UK: Overview Of Key Changes To The ICC Rules For International Arbitration

Last Updated: 22 July 1997

Stewart R Shackleton

Meeting in Shanghai on 8 April 1997, the 173rd ICC International Council approved a series of proposed amendments to the ICC Rules of Arbitration. The new Rules are now set to come into force on 1 January 1998. ICC Rules have long enjoyed international popularity because of their concise and simple statements of universally adaptable procedures. The Rules have been tested in a wide variety of legal systems in jurisdictions around the world. They are of proven workability.

Why the recent changes?

Apart from certain minor adjustments in 1988, the last time the ICC Rules underwent any significant modification was in 1975. Recent reforms are the result of developments since then. There is increased competition. More arbitration centres have been set up. Improved arbitration rules have been developed for the new centres. In addition, ad hoc arbitration has been given renewed popularity following the publication and dissemination by the UN in 1976 of comprehensive procedural rules (UNCITRAL Rules).An increasing number of countries, including most of the important trading nations, have adopted, or are about to adopt, versions of the 1985 UNCITRAL model arbitration law which makes ad hoc arbitral proceedings in some major centres safer and more effective than ever. There are today, arguably fewer benefits and thus less justification for the extra costs of administered arbitration.

Aims of ICC revisions

Some of the ICC revisions are aimed at reducing costs by simplifying administration and improving case management to shorten delays for the appointment of, and transmission of a file to, an arbitral tribunal. New procedures have been added. The Rules have been rearranged to increase coherence of presentation so that the procedures will be more easily understood by users. Certain ambiguities in the Rules and discrepancies between the English and French versions have been eliminated to reduce unpredictability. Allowances have been made for advances in modern communications technology. Other changes reallocate responsibilities within the ICC, confirm present ICC practice or transfer to the Rules themselves certain of the internal rules of the International Court of arbitration.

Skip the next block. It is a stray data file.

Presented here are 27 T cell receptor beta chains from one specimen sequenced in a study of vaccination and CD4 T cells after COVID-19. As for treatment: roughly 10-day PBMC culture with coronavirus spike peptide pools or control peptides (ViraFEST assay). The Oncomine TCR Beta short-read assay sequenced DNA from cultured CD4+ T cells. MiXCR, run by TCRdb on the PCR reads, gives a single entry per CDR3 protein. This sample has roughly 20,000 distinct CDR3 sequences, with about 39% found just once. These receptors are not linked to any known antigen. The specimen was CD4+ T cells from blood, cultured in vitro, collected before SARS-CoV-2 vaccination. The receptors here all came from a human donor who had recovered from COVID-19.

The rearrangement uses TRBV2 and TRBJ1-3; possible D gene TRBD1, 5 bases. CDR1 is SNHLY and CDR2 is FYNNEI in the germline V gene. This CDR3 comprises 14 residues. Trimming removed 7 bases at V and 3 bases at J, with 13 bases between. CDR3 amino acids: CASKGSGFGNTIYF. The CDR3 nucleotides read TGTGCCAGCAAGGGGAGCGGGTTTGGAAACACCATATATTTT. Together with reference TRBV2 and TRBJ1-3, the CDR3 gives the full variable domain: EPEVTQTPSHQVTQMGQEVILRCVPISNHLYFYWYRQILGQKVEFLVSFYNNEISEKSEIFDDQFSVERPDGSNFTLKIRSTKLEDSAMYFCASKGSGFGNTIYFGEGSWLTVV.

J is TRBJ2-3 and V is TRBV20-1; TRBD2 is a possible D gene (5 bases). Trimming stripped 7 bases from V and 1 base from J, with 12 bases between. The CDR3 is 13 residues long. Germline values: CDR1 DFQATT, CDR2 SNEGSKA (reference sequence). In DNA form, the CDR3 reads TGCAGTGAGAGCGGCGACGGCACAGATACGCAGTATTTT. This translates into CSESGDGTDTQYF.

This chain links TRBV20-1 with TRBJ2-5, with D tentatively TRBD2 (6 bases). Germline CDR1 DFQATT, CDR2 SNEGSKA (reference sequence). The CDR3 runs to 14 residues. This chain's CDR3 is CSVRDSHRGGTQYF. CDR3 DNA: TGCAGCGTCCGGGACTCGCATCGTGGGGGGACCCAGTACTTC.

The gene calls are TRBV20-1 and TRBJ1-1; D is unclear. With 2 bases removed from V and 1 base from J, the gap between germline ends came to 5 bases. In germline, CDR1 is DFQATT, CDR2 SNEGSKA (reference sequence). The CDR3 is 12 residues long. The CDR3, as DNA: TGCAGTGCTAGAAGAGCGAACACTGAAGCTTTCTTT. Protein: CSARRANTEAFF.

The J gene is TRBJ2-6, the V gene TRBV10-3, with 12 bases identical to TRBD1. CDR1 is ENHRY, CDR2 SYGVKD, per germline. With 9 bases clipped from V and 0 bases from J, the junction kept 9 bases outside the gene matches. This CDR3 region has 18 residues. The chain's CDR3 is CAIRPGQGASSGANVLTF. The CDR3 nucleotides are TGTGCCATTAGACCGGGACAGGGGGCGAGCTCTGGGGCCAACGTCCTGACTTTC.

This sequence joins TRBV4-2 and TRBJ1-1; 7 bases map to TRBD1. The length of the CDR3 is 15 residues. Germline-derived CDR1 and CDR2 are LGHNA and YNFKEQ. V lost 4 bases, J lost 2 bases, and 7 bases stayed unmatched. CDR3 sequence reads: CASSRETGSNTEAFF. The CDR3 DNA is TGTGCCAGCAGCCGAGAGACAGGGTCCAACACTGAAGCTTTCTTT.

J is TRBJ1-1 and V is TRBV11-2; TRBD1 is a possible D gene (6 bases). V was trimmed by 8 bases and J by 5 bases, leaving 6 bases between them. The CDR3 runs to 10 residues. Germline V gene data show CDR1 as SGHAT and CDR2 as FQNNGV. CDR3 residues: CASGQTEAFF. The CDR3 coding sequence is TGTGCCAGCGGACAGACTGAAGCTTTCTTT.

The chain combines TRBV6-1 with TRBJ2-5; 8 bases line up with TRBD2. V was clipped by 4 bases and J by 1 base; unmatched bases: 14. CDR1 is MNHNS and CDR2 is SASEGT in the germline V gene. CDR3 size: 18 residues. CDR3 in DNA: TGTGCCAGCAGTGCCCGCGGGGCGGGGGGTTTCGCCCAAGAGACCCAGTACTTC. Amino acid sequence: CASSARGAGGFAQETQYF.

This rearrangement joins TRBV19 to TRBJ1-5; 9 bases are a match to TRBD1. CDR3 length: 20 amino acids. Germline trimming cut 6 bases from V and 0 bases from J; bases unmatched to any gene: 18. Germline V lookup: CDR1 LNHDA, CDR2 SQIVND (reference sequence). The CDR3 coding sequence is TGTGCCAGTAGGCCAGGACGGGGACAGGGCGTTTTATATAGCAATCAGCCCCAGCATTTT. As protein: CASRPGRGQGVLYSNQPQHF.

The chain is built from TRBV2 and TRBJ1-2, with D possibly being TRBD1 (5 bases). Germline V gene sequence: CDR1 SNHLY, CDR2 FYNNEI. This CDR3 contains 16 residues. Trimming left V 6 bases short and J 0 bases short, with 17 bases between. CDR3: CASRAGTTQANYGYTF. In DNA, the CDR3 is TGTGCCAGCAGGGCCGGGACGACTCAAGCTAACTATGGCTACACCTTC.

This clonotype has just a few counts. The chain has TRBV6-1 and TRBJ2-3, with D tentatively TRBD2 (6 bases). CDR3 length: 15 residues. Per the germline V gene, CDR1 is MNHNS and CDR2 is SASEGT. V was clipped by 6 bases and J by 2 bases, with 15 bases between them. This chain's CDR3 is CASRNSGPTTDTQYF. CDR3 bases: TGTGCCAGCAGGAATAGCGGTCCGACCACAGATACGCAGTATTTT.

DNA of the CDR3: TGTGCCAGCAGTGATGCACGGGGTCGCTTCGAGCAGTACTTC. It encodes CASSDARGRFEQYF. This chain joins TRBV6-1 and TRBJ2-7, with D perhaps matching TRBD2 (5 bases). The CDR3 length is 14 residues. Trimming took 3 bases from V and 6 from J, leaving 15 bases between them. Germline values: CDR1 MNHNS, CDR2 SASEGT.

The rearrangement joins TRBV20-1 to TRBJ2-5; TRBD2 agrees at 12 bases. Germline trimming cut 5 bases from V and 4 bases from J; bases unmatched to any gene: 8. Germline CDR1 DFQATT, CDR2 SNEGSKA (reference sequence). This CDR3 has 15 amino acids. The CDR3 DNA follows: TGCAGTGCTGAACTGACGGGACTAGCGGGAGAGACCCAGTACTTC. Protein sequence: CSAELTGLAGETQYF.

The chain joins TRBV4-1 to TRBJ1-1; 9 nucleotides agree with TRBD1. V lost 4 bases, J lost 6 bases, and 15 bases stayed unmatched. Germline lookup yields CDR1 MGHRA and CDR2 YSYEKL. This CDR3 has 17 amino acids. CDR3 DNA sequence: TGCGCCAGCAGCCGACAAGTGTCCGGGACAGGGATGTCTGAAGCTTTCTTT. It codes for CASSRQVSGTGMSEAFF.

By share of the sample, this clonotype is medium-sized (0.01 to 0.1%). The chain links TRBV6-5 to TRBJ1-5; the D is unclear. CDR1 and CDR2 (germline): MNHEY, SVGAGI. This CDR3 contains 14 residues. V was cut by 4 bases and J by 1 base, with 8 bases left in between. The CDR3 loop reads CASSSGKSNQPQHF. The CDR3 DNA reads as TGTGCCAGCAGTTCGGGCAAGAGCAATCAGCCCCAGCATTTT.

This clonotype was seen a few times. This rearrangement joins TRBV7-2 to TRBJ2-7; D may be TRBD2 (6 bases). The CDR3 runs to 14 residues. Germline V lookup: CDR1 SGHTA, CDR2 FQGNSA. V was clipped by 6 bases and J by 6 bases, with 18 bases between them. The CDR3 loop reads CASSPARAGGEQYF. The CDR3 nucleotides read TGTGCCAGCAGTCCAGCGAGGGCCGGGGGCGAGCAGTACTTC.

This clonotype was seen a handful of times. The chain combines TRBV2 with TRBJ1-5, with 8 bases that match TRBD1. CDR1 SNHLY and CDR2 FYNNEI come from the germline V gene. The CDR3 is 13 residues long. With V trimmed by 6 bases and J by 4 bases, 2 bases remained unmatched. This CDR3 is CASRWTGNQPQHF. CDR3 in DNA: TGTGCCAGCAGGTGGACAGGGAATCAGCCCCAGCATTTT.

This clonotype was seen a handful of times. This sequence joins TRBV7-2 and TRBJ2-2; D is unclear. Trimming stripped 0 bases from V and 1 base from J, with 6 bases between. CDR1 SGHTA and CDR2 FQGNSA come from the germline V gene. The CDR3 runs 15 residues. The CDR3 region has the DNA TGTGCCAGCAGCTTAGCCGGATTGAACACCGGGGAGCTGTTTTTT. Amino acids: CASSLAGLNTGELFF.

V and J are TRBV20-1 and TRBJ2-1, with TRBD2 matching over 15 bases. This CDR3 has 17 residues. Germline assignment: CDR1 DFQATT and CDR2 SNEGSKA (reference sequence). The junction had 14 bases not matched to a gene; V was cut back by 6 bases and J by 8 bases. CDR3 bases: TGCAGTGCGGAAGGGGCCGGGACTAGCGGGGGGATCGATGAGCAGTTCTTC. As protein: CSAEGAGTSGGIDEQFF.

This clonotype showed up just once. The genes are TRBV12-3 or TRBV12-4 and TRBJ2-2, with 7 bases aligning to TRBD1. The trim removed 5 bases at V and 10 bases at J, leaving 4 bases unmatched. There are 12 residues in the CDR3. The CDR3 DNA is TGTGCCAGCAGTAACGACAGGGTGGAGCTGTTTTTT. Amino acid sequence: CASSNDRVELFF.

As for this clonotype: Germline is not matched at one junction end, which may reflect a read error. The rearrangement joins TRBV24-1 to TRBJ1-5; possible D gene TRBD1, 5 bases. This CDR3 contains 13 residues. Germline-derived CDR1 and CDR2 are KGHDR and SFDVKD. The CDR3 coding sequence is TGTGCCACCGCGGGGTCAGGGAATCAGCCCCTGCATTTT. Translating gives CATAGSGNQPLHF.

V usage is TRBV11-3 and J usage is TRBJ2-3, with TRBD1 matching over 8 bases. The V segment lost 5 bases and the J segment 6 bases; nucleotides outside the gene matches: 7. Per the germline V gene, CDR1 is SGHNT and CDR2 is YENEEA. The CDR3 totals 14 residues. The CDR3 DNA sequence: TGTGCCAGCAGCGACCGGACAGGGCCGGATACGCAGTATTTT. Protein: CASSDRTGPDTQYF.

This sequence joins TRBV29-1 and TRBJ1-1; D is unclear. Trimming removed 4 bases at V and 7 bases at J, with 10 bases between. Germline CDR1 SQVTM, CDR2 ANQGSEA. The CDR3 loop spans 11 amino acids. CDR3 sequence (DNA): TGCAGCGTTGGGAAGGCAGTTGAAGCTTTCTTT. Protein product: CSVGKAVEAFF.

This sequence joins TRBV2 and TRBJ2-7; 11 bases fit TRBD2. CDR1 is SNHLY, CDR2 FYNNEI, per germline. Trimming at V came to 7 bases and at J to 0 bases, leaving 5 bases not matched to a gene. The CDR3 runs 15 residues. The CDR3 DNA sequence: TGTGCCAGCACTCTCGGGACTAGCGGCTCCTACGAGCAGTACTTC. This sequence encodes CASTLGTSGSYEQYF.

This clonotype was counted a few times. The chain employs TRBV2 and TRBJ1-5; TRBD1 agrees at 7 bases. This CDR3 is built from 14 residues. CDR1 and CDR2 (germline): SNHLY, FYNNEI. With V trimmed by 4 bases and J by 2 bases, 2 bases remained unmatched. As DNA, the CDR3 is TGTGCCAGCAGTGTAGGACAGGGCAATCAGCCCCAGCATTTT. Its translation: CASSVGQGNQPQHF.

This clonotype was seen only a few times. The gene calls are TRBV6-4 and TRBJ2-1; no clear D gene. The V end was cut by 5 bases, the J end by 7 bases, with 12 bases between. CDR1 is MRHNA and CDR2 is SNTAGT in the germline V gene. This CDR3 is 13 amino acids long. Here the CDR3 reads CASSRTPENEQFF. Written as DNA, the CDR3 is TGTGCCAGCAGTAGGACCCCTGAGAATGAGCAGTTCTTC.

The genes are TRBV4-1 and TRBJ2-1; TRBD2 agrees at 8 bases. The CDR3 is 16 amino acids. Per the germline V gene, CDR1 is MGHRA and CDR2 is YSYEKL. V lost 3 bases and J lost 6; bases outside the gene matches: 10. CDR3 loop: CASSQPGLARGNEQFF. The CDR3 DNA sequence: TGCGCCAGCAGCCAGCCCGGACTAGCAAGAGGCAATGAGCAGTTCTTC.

The changes in the Rules are also a response to perceived shortcomings highlighted by a few widely publicised cases before municipal courts which attracted considerable commentary and suggestions for improvement.

Terms of Reference

One unique feature of ICC arbitration since 1923, the requirement that arbitration proceed on the basis of formal Terms of Reference ('TOR'), was subject to extensive debate. Under the current r 13, the TOR must include inter alia brief statements of each party's respective claims, a definition of the issues to be determined by the arbitrators and particulars of the rules of procedure to be followed.

Because parties sometimes engage in protracted negotiations over the wording of the TOR, the procedure has been criticised as a cause of unnecessary complication leading to more cost and delay. Some view it as a comparative disadvantage since no other institutional rules contain a similar requirement. Common law lawyers often find the TOR to be a restrictive practice which defines issues prematurely and shuts out the possibility that issues may evolve during the course of proceedings.

Advantages of TOR

Supporters of the TOR, on the other hand, see them as the principal advantage and distinguishing feature of ICC arbitration. They consider the TOR to be a valuable procedural tool which saves costs and reduces delays in the long term by focusing attention early in a dispute, thereby reducing the amount of litigation unrelated to the central issues. The TOR facilitate the structuring of an arbitration. They can also serve to cure defective arbitration clauses or settle at the outset questions of place, language and procedure of the arbitration. This can be a positive element for dispute settlement between parties of divergent cultural and legal backgrounds who may approach arbitration with conflicting expectations. The TOR allow parties an opportunity to resolve other important preliminary questions such as the applicable law. The TOR also assist the ICC Court in the scrutiny of awards and help to ensure that a final award will be enforceable by providing a means of ultra petito control.

The working party entrusted with the revision of the ICC Rules was, as part of its mission, instructed to retain the TOR as one of the 'fundamental characteristics of ICC arbitration'. However, an essential part of the TOR is now effectively optional. The new r 18 requires ICC arbitrators to include a list of issues in the TOR unless they consider this to be inappropriate.